A small greenish box, disinterred from underneath Boston’s State House and containing 220-year-old relics from the United States’ earliest years, held a crowd breathless on Tuesday night as a museum conservator delicately lifted its lid to see what lay inside.
Revolutionary war heroes Sam Adams and Paul Revere – patriots in American textbooks and Boston lore – laid the capsule within the cornerstone of the State House in 1795 to commemorate the building, the city, and the imminent 20th anniversary of American independence. In December, workers fixing a water leak at the building discovered the box along with five embedded coins, a good luck custom.
Two of the three men who placed the box entered American mythology: Adams, the Massachusetts governor famous for helping instigate the Boston tea party and the break with Britain, and Revere, the artisan propagandist whose name has become synonymous with his night ride before the war. The third man was Williams Scollay, a war hero and deputy to Revere’s grand master in the local Masonic lodge.
Packed tight with daily newspapers the box slowly gave up its contents to Pam Hatchfield, the conservator of Boston’s Museum of Fine Arts, who picked and pried at them with an arsenal that included a porcupine quill, bamboo and one of her grandfather’s dental tools. The room of journalists, Massachusetts politicians, museum staff and historians watched in total silence aside from the occasional click of cameras. Hatchfield moved with precision as she freed each object from the next, only occasionally allowing herself a giddy sigh to relieve the tension and say, “OK, now I’m excited.”
Slowly, she and the executive director of the Massachusetts Archives and Commonwealth Museum, Michael Comeau pulled each object free. As expected, the first items were from the 1850s when another group of workmen accidentally unearthed the original hide pouch put there by the Adams and Revere. In 1855, governor Winslow Harley and two Masons imitated the original ceremony with a new box made of a brass alloy and items from their own era.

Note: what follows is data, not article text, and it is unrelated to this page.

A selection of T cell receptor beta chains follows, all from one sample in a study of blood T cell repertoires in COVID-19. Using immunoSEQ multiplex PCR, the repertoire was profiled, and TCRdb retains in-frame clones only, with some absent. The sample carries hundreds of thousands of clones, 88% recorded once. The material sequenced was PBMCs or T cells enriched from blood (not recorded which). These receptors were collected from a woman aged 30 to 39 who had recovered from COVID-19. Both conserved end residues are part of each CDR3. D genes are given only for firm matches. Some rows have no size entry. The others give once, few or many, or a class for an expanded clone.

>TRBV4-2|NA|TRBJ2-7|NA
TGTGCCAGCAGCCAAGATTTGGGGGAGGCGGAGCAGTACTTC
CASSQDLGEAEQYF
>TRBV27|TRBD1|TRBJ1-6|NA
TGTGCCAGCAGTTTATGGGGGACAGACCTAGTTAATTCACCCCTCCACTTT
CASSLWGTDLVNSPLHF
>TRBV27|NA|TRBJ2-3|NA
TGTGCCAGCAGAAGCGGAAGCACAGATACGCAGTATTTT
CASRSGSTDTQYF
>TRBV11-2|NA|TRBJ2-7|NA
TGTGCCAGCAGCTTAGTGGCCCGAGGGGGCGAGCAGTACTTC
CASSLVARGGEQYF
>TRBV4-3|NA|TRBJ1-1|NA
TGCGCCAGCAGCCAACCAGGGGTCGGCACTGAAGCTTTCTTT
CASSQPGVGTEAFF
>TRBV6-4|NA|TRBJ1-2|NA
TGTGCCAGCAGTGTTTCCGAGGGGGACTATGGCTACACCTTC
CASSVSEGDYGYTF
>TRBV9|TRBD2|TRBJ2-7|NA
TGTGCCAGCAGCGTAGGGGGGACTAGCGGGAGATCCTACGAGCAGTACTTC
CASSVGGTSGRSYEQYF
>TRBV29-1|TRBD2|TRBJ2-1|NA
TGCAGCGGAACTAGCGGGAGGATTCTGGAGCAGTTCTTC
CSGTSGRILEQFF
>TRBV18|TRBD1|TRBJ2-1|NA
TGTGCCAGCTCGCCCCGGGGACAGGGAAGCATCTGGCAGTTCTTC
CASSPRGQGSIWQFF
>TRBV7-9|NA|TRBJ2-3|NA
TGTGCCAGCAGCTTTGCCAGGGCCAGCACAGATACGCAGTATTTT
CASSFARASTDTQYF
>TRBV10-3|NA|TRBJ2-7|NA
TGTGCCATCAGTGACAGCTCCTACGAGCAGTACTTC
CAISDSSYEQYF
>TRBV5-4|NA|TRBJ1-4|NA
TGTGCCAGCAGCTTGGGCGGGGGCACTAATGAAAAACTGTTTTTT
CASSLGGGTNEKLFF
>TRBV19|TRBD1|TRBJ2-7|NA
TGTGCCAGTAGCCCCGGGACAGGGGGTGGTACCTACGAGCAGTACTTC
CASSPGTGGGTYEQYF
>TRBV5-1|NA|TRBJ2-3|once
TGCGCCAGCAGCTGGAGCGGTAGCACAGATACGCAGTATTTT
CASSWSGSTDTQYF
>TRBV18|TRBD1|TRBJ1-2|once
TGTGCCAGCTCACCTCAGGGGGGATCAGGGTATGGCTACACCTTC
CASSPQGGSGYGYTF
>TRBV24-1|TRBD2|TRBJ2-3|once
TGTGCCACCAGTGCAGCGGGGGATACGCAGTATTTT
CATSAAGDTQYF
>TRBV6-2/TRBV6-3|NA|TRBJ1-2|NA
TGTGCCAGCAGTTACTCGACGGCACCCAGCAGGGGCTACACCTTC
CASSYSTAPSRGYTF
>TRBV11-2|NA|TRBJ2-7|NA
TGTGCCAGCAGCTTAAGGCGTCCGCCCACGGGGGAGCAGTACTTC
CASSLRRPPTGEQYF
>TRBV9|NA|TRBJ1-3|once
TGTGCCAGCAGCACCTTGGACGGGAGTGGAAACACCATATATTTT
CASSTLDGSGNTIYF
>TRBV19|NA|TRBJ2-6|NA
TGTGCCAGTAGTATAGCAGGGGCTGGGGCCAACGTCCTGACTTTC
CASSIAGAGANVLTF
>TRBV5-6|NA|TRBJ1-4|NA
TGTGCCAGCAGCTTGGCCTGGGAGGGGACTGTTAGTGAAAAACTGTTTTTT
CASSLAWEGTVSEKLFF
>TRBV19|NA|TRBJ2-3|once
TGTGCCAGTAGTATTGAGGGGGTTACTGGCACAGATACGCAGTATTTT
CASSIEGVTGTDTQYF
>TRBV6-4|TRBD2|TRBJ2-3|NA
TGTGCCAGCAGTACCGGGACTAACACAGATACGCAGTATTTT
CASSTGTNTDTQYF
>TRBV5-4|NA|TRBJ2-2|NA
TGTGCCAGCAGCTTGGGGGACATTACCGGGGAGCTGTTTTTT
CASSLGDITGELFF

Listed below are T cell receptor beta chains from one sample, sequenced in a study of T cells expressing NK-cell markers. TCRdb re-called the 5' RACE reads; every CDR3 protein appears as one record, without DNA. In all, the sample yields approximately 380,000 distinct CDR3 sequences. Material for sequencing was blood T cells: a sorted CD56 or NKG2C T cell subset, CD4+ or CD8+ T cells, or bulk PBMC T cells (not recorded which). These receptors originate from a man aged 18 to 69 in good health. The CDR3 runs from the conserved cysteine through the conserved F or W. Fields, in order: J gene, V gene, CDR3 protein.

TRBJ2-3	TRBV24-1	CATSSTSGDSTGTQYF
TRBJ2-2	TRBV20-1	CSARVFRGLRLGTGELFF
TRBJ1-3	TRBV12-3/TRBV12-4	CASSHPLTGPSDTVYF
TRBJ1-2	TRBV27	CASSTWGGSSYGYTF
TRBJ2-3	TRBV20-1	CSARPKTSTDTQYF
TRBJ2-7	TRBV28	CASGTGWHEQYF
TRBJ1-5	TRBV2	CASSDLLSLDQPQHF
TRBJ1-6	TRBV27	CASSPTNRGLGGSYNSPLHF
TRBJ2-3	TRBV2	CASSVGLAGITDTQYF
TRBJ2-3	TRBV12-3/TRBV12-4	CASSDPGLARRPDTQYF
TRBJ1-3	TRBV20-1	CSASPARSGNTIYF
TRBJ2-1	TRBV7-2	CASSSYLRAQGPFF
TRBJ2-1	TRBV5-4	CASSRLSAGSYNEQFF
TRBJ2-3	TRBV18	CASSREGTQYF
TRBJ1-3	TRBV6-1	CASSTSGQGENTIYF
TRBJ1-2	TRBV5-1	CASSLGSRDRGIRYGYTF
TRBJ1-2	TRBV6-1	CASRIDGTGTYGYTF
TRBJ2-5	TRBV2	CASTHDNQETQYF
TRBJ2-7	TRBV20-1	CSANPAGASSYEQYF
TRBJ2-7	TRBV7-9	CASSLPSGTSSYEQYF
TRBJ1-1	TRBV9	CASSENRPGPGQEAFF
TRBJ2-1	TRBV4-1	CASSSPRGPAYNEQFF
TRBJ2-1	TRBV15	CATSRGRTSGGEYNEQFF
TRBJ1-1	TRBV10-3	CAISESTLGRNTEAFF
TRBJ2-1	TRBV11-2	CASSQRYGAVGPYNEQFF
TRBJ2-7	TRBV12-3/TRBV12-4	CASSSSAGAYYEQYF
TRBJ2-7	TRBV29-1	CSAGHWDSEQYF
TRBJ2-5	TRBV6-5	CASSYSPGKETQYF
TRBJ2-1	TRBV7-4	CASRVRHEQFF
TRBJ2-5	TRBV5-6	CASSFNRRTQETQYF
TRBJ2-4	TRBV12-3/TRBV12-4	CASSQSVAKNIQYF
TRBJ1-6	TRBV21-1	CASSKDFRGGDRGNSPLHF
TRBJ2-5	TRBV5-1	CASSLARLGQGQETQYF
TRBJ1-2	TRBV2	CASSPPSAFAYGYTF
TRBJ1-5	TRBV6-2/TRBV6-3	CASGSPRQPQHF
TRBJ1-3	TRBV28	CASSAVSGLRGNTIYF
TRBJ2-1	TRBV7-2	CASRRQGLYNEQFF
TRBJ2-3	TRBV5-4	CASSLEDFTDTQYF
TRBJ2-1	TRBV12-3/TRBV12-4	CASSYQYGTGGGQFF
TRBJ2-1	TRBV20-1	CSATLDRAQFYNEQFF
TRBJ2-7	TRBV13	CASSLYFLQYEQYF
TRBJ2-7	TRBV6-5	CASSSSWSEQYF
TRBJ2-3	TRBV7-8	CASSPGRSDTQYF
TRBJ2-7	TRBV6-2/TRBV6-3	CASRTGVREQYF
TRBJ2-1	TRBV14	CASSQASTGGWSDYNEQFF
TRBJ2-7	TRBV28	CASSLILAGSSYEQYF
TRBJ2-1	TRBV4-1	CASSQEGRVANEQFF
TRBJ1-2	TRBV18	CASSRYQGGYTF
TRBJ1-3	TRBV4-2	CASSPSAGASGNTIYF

After removing several layers of daily papers from the mid-19th century, thought to include the Boston Bee and the Republican-friendly Daily Traveler, Hatchfield pulled coins from the 1850s, including three-cent pieces, pennies, and a “quardollar”.
But after removing so many objects that Comeau compared the box to a clown car, she reached the objects from the time of Jefferson and Adams. They included a copper medal of Washington that declared him general of the American armies and president of the United States; coins from the 1780s with eagles and Indians; and a coin with a pine tree on one side, minted in 1652. The colony printed its own, technically illegal money during the interregnum which followed the execution of King Charles I in 1649 but was promptly punished for it after the crown was restored in 1660.
Then Hatchfield pulled an imprint of the seal of the commonwealth, a copy of the title page of the colony’s earliest records of the 1600s, and finally a silver plate engraved with the names of Adams, Revere and Scollay, marking the celebration on the fourth of July. The plate may have been made by Revere, who was a silversmith, though both Hatchfield and Comeau said they lacked the expertise to say so themselves.
Comeau told the Guardian he felt “great, it’s just fun” and that the largely good condition of the objects left him “tremendously relieved”. About the fascination with the time capsules themselves, he said: “I think these objects allow that real attachment to the people who preceded us, you feel a part of something more.”
“This is the stuff,” he said, “that leads us to Sam Adams, to Paul Revere.” He described the objects as the “tangible elements” that help us “better understand not only what happened before us but also helps to better understand ourselves, because it’s this power of memory, of shared memory and heritage”.
The contents of the capsule will go on display at the museum after more conservation work but may be returned to their place in the State House cornerstone.
Massachusetts’ secretary of the commonwealth, William Galvin, mustered meaning in the seemingly mundane objects from two centuries ago: “This is more than simply looking at some historical artefacts, trinkets or curiosities. These symbols, when they were placed in the State House in 1795, I believe represented the aspirations of the founding fathers and those who came after.”
Rejecting suggestions that the artefacts mean little in today’s world, Galvin said: “The history of Massachusetts is the history of America.”
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